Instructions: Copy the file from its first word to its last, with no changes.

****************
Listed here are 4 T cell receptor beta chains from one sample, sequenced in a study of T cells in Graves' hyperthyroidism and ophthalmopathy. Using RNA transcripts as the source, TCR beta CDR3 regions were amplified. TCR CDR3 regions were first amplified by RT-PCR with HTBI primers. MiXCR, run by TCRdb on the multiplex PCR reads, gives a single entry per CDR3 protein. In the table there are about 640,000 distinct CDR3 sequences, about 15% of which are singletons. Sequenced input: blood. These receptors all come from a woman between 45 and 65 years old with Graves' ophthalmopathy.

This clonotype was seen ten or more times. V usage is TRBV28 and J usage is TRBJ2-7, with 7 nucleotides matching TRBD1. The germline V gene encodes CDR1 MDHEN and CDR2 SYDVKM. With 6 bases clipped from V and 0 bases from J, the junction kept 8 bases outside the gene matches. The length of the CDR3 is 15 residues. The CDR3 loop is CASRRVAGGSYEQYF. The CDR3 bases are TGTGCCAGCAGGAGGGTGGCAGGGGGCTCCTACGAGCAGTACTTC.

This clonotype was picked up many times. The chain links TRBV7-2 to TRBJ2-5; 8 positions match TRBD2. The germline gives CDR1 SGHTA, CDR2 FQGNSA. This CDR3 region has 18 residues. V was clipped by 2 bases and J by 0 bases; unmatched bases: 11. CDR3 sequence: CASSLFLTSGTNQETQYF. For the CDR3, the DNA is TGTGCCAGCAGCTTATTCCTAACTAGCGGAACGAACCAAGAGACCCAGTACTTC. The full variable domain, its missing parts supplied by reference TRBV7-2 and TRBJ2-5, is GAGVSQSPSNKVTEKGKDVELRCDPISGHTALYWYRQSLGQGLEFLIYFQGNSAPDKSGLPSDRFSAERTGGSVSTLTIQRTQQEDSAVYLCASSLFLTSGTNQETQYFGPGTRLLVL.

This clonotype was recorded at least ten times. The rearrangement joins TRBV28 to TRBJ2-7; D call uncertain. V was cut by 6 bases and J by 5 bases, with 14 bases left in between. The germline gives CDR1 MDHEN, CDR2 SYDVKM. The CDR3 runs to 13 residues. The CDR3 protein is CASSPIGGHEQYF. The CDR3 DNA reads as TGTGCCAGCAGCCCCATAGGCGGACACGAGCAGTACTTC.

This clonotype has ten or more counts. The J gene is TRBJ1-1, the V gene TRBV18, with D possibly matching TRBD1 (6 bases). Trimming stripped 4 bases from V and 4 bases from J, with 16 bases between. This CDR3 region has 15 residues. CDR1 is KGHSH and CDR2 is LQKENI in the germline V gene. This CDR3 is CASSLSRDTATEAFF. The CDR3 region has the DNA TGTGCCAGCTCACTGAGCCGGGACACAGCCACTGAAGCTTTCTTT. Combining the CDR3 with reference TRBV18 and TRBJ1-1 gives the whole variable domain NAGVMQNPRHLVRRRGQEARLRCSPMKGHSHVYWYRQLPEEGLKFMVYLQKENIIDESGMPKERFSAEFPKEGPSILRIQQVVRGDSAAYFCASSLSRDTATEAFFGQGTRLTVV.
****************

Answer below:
Listed here are 4 T cell receptor beta chains from one sample, sequenced in a study of T cells in Graves' hyperthyroidism and ophthalmopathy. Using RNA transcripts as the source, TCR beta CDR3 regions were amplified. TCR CDR3 regions were first amplified by RT-PCR with HTBI primers. MiXCR, run by TCRdb on the multiplex PCR reads, gives a single entry per CDR3 protein. In the table there are about 640,000 distinct CDR3 sequences, about 15% of which are singletons. Sequenced input: blood. These receptors all come from a woman between 45 and 65 years old with Graves' ophthalmopathy.

This clonotype was seen ten or more times. V usage is TRBV28 and J usage is TRBJ2-7, with 7 nucleotides matching TRBD1. The germline V gene encodes CDR1 MDHEN and CDR2 SYDVKM. With 6 bases clipped from V and 0 bases from J, the junction kept 8 bases outside the gene matches. The length of the CDR3 is 15 residues. The CDR3 loop is CASRRVAGGSYEQYF. The CDR3 bases are TGTGCCAGCAGGAGGGTGGCAGGGGGCTCCTACGAGCAGTACTTC.

This clonotype was picked up many times. The chain links TRBV7-2 to TRBJ2-5; 8 positions match TRBD2. The germline gives CDR1 SGHTA, CDR2 FQGNSA. This CDR3 region has 18 residues. V was clipped by 2 bases and J by 0 bases; unmatched bases: 11. CDR3 sequence: CASSLFLTSGTNQETQYF. For the CDR3, the DNA is TGTGCCAGCAGCTTATTCCTAACTAGCGGAACGAACCAAGAGACCCAGTACTTC. The full variable domain, its missing parts supplied by reference TRBV7-2 and TRBJ2-5, is GAGVSQSPSNKVTEKGKDVELRCDPISGHTALYWYRQSLGQGLEFLIYFQGNSAPDKSGLPSDRFSAERTGGSVSTLTIQRTQQEDSAVYLCASSLFLTSGTNQETQYFGPGTRLLVL.

This clonotype was recorded at least ten times. The rearrangement joins TRBV28 to TRBJ2-7; D call uncertain. V was cut by 6 bases and J by 5 bases, with 14 bases left in between. The germline gives CDR1 MDHEN, CDR2 SYDVKM. The CDR3 runs to 13 residues. The CDR3 protein is CASSPIGGHEQYF. The CDR3 DNA reads as TGTGCCAGCAGCCCCATAGGCGGACACGAGCAGTACTTC.

This clonotype has ten or more counts. The J gene is TRBJ1-1, the V gene TRBV18, with D possibly matching TRBD1 (6 bases). Trimming stripped 4 bases from V and 4 bases from J, with 16 bases between. This CDR3 region has 15 residues. CDR1 is KGHSH and CDR2 is LQKENI in the germline V gene. This CDR3 is CASSLSRDTATEAFF. The CDR3 region has the DNA TGTGCCAGCTCACTGAGCCGGGACACAGCCACTGAAGCTTTCTTT. Combining the CDR3 with reference TRBV18 and TRBJ1-1 gives the whole variable domain NAGVMQNPRHLVRRRGQEARLRCSPMKGHSHVYWYRQLPEEGLKFMVYLQKENIIDESGMPKERFSAEFPKEGPSILRIQQVVRGDSAAYFCASSLSRDTATEAFFGQGTRLTVV.